Q4 2017 Regional Roundup: Part 2/3
This blog series examines major trends and newsworthy events that occurred in the US water industry during the fourth quarter of 2017. The second part of the series focuses on activity within the New England, Mid-Atlantic, and South regions of the US. Check back tomorrow for part three of the series, which will cover the Midwest/Great Lakes and Central Plains regions, as well as grant and funding information related to the US water industry.
The New England region consists of Connecticut, Maine, Massachusetts, New Hampshire, New York, Rhode Island, and Vermont.
During the fourth quarter of 2017, Connecticut, Massachusetts and New York represented more than two-thirds of the region’s demand for installation and maintenance work; while New York accounted for more than one-third of the region’s demand for planning, design, engineering, and consulting services.
In November 2017, a state advisory commission on drinking water and groundwater approved $35 million in grants and loans for projects throughout New Hampshire. Specific projects include water main and meter replacements, pumping station upgrades, and a statewide assessment of drinking and groundwater contamination.
Also in November 2017, the US EPA awarded nearly $4.4 million in funding to the state of New York, the state of Vermont, and the New England Interstate Water Pollution Control Commission to aid in managing the spread of invasive species and outbreaks of harmful algal blooms in Lake Champlain. The funding was given on behalf of the Lake Champlain Basin Program, which has developed a localized guide for handling the restoration of the lake, including objectives for clean water and healthy habitats.
In December 2017, New York governor Andrew Cuomo proposed a $65 million plan to study, treat, and prevent algae blooms in upstate lakes, including Lake Champlain, Lake George, Chautauqua Lake, and Cayuga Lake. These lakes are considered high priorities due to their vulnerability to algae formation, their status as key sources of drinking water, and/or their importance as recreation areas.
During the fourth quarter of 2017, the Connecticut State Water Planning Council drafted a report containing a series of recommended water policies for the 2018 legislative session. The report, which serves as Connecticut’s first statewide water plan, summarizes specific goals to protect watersheds, increase investment in water infrastructure, promote improved water reuse and storage practices in the agricultural sector, and streamline the management of water usage to ensure there is an adequate water supply in the future.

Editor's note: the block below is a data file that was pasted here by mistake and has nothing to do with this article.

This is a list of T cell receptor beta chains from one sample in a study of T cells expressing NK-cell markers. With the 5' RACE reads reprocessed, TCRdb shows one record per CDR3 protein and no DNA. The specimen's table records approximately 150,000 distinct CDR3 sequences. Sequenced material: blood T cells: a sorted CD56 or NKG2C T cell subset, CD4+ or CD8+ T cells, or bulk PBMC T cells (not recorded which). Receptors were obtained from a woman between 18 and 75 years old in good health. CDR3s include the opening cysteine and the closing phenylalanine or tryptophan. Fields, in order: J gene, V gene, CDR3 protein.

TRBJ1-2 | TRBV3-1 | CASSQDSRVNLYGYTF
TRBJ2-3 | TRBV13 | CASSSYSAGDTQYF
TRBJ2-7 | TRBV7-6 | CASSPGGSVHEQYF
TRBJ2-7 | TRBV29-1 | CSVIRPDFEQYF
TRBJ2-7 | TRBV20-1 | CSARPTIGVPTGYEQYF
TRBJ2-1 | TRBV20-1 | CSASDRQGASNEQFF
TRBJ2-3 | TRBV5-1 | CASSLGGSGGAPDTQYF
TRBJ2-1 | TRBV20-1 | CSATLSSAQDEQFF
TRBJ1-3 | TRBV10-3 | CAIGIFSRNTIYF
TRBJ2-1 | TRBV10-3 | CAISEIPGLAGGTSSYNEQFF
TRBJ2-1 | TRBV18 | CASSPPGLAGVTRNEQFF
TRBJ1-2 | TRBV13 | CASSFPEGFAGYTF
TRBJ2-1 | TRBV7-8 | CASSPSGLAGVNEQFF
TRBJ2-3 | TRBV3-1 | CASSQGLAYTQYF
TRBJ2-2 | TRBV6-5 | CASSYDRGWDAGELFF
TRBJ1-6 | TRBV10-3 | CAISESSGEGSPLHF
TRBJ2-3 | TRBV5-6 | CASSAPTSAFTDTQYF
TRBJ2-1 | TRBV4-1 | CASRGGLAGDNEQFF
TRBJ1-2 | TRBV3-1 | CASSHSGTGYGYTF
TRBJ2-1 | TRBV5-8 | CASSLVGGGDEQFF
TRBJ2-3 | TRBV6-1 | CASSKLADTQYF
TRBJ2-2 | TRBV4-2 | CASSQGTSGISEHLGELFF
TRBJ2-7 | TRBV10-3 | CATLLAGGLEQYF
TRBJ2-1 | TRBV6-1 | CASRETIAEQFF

The Mid-Atlantic region consists of Delaware, Maryland, New Jersey, North Carolina, Pennsylvania, Virginia, West Virginia, and the District of Columbia.
In the fourth quarter of 2017, the largest demand for natural environment-related projects across the nation was seen in the Mid-Atlantic, of which North Carolina and Pennsylvania accounting for nearly two-thirds of the region’s total demand. Also during the fourth quarter of 2017, the Mid-Atlantic region represented the greatest demand for projects related to fluid and materials handling in the US, with Maryland and New Jersey accounting for more than half of the region’s total demand.
In October 2017, $5.8 million in grants were awarded via the Chesapeake Bay Stewardship Fund to recipients in Pennsylvania to assist with projects designed to protect the Chesapeake Bay. For example, Stroud Water Research Center received $750,000 in funding to implement best management practices on 24 farms, with priority being given to subwatersheds in Chester and Lancaster counties to improve local and Chesapeake Bay water quality.
The Virginia Institute of Marine Science was awarded $2.5 million in grants in October 2017 to research the multiple factors that contribute to the onset, duration, and toxicity of harmful algal blooms. One study will focus on Alexandrium monilatum and Dinophysis species, which produce toxins that pose a major threat to shellfish; while other research aims to develop early warning systems for harmful algal blooms in the Chesapeake Bay, Long Island Sound, Puget Sound, and the Gulf of Mexico, all of which contain key shellfish harvesting sites.